Cultivating mindful awareness
to our thoughts and feelings
Working on our mental wellbeing is as important to our overall health as going to the gym to
look after our body. By Ishara De Silva
Despite impressive developments in healthcare, the economically-developed world has been facing an epidemic of mental impairments, from chronic dissatisfaction right through to depression. They are 'impairments' because they reduce the capacity of the individual or sufferer to live a life with a more present sense of ease and satisfaction.
While we can find a gym in any corner of any city, places that focus on our understanding and relationship with our minds are more rare. Yes, we have therapists, experts and universities even, but they are sought when something is impaired, or when we want to gather knowledge. Overall, our obsession with body goals is overwhelming, while our 'mind training' relegated mostly to therapy when needed.
Our experience of life – 'our world' – is, by and large, how our mind perceives it to be. Two different people can have exactly the same situation and describe it in different ways. Therefore our reality is not an ultimate reality but our perception of it as experienced and processed within our minds.
This is why it is important to gain an understanding over our minds if we are to have a happy life. But how does one gain control over their mind.
Things and thoughts
Firstly, perhaps we should reflect on what constitutes our life and this world we live in. All elements in the world can be categorised into two things: material elements and thoughts. Material elements include our bodies, trees, buildings, rocks and everything we can see and touch. The rest are the thoughts and minds of all beings.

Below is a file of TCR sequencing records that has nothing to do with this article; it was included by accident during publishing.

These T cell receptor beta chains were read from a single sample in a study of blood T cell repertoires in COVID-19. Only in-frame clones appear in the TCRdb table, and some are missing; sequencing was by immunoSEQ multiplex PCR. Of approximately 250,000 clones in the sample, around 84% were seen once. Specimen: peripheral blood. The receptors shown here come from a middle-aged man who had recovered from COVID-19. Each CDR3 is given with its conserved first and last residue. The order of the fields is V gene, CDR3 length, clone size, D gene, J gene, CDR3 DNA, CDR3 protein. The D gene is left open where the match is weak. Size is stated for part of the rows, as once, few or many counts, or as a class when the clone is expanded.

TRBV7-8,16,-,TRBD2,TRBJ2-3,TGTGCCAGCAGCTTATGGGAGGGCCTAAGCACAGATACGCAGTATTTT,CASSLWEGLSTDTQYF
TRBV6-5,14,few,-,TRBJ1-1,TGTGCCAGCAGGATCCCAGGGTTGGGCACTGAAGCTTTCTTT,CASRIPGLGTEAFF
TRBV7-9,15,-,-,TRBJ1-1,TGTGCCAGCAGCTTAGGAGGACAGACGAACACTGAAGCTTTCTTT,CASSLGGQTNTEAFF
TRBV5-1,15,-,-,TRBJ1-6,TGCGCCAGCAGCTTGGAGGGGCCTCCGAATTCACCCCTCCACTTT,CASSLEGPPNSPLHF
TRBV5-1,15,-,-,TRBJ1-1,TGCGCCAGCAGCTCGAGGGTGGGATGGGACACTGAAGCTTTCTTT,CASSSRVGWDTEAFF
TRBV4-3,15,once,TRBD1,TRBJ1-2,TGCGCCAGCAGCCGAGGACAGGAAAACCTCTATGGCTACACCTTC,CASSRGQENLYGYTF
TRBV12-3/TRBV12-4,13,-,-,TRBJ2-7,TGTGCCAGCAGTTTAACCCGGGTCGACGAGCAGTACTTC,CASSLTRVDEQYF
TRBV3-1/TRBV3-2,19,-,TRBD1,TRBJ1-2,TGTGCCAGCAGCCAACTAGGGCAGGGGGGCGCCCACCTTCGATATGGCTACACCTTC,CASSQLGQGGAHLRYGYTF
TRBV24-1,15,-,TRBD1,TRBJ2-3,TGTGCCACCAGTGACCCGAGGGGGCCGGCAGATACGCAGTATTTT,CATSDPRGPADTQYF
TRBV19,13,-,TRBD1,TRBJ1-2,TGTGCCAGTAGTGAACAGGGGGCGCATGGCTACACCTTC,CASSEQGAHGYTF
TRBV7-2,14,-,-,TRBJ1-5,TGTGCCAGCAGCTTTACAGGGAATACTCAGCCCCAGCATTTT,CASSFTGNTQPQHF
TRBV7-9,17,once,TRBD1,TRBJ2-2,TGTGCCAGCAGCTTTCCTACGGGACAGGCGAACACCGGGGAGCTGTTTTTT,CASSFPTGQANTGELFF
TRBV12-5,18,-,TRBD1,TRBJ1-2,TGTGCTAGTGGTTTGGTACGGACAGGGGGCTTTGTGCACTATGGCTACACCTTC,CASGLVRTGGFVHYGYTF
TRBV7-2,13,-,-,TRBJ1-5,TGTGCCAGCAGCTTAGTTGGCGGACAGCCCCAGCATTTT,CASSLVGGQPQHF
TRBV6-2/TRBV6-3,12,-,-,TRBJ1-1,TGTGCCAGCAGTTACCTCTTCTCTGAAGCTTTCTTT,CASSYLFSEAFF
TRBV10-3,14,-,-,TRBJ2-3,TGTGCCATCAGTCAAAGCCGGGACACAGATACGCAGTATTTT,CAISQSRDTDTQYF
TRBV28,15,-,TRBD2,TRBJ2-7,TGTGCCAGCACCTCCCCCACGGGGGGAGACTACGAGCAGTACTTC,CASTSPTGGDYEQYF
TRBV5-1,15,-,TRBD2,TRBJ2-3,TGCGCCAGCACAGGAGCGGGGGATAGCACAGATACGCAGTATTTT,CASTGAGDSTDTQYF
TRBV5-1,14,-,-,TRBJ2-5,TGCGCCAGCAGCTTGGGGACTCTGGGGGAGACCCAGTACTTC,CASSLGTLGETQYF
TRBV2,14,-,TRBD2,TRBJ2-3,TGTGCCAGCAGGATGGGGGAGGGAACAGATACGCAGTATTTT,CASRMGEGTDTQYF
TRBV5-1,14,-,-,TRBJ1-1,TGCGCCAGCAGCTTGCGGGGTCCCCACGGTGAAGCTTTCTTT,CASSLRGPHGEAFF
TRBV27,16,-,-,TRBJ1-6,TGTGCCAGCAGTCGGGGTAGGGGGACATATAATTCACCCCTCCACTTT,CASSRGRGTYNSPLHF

As we can see all material elements, it is easier to reflect on them. All material elements follow a cyclical pattern – they come into existence in som form, maintain themselves and eventually decline or transform into another form.
For example, our bodies come into this world from our mother's womb, grow over a period of time, and maintained, and then decline to eventually join the soil. It is easy to reflect on this process or cycle as we can see it with our own eyes.
But if we exercise introspection, we can see that even our thoughts follow the same pattern or cycle. They arise, exist and eventually decline or transform into another thought. Reflect back at a time when you got angry: where is that thought now?
Knowing that nothing is permanent can help us practice letting go. If a happy thought arises in the mind, know that it will not be permanent. So do not grasp it or be attached to it. If an unhappy thought arises in the mind, know that it is also not permanent, so we do not need to grasp that either. Rather than this constant process of grasping onto our thoughts, or becoming them and believing them to be who and what we are, we can just observe them as a natural phenomena and reflect on the impermanent nature of it.
For example, if an angry thought arises in the mind, rather than being possessed by it, we can reflect on the nature of anger, how it feels in our body and mind, and see it naturally disappear or be overtaken by another experience.
A strong mindfulness practice helps us watch the patterns of our minds, the rising and ceasing of thoughts and emotions, without making them ours or becoming us. This is more than just a daily yoga or meditation practice. A dedicated practice of 30-60 minutes a day might not be enough if the rest of the 23 or so hours are spent ith constant agitation through what we do, how we process our thoughts, what we eat, the environment we spend time in and whom we associate with.
Therefore, to gain control over our minds, we need to focus on each of these aspects of our life. Ayurveda gives strong guidance on most of these, whilst yoga and meditation helps with developing the mind.
To aid this practice, you can follow an Ayurvedic lifestyle of daily routine and diet to ensure your body is in a good state of balance, as a support for the quality of your mind, but also to bring mindfulness and attention to day-to-day actions of body and mind. This journey of self awareness and wise reflection can help you develop more self-confidence to rely on the strength of your own mind.
Ishara De Silva is the founder of Plantation Villa, Ayurvedic Wellbeing Centre holistic retreat, which has locations in Sri Lanka and England (plantationvilla.com)